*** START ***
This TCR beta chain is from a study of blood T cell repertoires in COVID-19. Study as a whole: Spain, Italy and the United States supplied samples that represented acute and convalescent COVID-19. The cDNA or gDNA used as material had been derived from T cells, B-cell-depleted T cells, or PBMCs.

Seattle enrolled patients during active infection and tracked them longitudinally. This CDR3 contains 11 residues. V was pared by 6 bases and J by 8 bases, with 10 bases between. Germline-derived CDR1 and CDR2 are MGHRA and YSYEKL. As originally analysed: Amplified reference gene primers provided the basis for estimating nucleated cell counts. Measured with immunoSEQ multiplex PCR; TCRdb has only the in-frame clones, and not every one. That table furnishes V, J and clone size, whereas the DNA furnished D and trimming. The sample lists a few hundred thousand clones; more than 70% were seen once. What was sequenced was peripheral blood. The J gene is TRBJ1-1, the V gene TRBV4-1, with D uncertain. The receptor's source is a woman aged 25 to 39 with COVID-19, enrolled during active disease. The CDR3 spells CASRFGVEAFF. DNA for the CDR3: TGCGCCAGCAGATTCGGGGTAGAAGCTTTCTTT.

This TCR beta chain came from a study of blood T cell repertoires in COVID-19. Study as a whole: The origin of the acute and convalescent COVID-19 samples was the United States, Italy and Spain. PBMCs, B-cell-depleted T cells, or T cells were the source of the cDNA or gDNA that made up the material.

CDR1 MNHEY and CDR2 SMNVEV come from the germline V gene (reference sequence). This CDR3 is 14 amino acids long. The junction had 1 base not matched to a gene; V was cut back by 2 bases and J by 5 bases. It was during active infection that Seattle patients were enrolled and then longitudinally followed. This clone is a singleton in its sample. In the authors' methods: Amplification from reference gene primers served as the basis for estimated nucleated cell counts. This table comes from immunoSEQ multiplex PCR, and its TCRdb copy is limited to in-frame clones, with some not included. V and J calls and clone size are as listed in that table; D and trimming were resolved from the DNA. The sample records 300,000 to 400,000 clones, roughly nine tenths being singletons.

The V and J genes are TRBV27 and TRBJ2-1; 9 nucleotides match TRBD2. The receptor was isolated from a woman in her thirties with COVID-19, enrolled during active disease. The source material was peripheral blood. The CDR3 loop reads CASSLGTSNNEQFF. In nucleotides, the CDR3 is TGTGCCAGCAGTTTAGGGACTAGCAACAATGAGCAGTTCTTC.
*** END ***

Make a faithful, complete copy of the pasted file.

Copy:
This TCR beta chain is from a study of blood T cell repertoires in COVID-19. Study as a whole: Spain, Italy and the United States supplied samples that represented acute and convalescent COVID-19. The cDNA or gDNA used as material had been derived from T cells, B-cell-depleted T cells, or PBMCs.

Seattle enrolled patients during active infection and tracked them longitudinally. This CDR3 contains 11 residues. V was pared by 6 bases and J by 8 bases, with 10 bases between. Germline-derived CDR1 and CDR2 are MGHRA and YSYEKL. As originally analysed: Amplified reference gene primers provided the basis for estimating nucleated cell counts. Measured with immunoSEQ multiplex PCR; TCRdb has only the in-frame clones, and not every one. That table furnishes V, J and clone size, whereas the DNA furnished D and trimming. The sample lists a few hundred thousand clones; more than 70% were seen once. What was sequenced was peripheral blood. The J gene is TRBJ1-1, the V gene TRBV4-1, with D uncertain. The receptor's source is a woman aged 25 to 39 with COVID-19, enrolled during active disease. The CDR3 spells CASRFGVEAFF. DNA for the CDR3: TGCGCCAGCAGATTCGGGGTAGAAGCTTTCTTT.

This TCR beta chain came from a study of blood T cell repertoires in COVID-19. Study as a whole: The origin of the acute and convalescent COVID-19 samples was the United States, Italy and Spain. PBMCs, B-cell-depleted T cells, or T cells were the source of the cDNA or gDNA that made up the material.

CDR1 MNHEY and CDR2 SMNVEV come from the germline V gene (reference sequence). This CDR3 is 14 amino acids long. The junction had 1 base not matched to a gene; V was cut back by 2 bases and J by 5 bases. It was during active infection that Seattle patients were enrolled and then longitudinally followed. This clone is a singleton in its sample. In the authors' methods: Amplification from reference gene primers served as the basis for estimated nucleated cell counts. This table comes from immunoSEQ multiplex PCR, and its TCRdb copy is limited to in-frame clones, with some not included. V and J calls and clone size are as listed in that table; D and trimming were resolved from the DNA. The sample records 300,000 to 400,000 clones, roughly nine tenths being singletons.

The V and J genes are TRBV27 and TRBJ2-1; 9 nucleotides match TRBD2. The receptor was isolated from a woman in her thirties with COVID-19, enrolled during active disease. The source material was peripheral blood. The CDR3 loop reads CASSLGTSNNEQFF. In nucleotides, the CDR3 is TGTGCCAGCAGTTTAGGGACTAGCAACAATGAGCAGTTCTTC.